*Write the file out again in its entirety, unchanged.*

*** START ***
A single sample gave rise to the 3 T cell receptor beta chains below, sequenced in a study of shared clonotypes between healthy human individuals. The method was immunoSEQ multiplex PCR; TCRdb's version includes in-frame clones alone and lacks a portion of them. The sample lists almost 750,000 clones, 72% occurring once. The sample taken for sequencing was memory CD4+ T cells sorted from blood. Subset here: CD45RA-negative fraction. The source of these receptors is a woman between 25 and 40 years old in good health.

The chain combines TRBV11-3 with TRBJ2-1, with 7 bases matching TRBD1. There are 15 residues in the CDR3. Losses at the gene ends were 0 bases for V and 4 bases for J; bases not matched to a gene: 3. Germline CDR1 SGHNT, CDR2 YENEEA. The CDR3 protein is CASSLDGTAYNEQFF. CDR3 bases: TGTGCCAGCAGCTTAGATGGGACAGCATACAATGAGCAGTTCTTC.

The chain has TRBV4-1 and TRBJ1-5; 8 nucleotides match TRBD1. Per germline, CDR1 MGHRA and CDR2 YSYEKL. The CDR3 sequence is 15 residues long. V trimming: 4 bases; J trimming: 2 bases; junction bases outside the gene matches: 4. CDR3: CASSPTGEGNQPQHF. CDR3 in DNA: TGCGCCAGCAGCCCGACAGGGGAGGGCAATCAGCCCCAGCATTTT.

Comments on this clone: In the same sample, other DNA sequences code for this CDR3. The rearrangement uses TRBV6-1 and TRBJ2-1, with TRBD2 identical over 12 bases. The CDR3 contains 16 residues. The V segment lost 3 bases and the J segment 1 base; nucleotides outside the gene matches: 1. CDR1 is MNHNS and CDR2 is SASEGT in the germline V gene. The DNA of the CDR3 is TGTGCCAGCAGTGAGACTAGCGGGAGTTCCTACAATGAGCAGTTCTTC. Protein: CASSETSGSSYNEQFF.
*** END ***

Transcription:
A single sample gave rise to the 3 T cell receptor beta chains below, sequenced in a study of shared clonotypes between healthy human individuals. The method was immunoSEQ multiplex PCR; TCRdb's version includes in-frame clones alone and lacks a portion of them. The sample lists almost 750,000 clones, 72% occurring once. The sample taken for sequencing was memory CD4+ T cells sorted from blood. Subset here: CD45RA-negative fraction. The source of these receptors is a woman between 25 and 40 years old in good health.

The chain combines TRBV11-3 with TRBJ2-1, with 7 bases matching TRBD1. There are 15 residues in the CDR3. Losses at the gene ends were 0 bases for V and 4 bases for J; bases not matched to a gene: 3. Germline CDR1 SGHNT, CDR2 YENEEA. The CDR3 protein is CASSLDGTAYNEQFF. CDR3 bases: TGTGCCAGCAGCTTAGATGGGACAGCATACAATGAGCAGTTCTTC.

The chain has TRBV4-1 and TRBJ1-5; 8 nucleotides match TRBD1. Per germline, CDR1 MGHRA and CDR2 YSYEKL. The CDR3 sequence is 15 residues long. V trimming: 4 bases; J trimming: 2 bases; junction bases outside the gene matches: 4. CDR3: CASSPTGEGNQPQHF. CDR3 in DNA: TGCGCCAGCAGCCCGACAGGGGAGGGCAATCAGCCCCAGCATTTT.

Comments on this clone: In the same sample, other DNA sequences code for this CDR3. The rearrangement uses TRBV6-1 and TRBJ2-1, with TRBD2 identical over 12 bases. The CDR3 contains 16 residues. The V segment lost 3 bases and the J segment 1 base; nucleotides outside the gene matches: 1. CDR1 is MNHNS and CDR2 is SASEGT in the germline V gene. The DNA of the CDR3 is TGTGCCAGCAGTGAGACTAGCGGGAGTTCCTACAATGAGCAGTTCTTC. Protein: CASSETSGSSYNEQFF.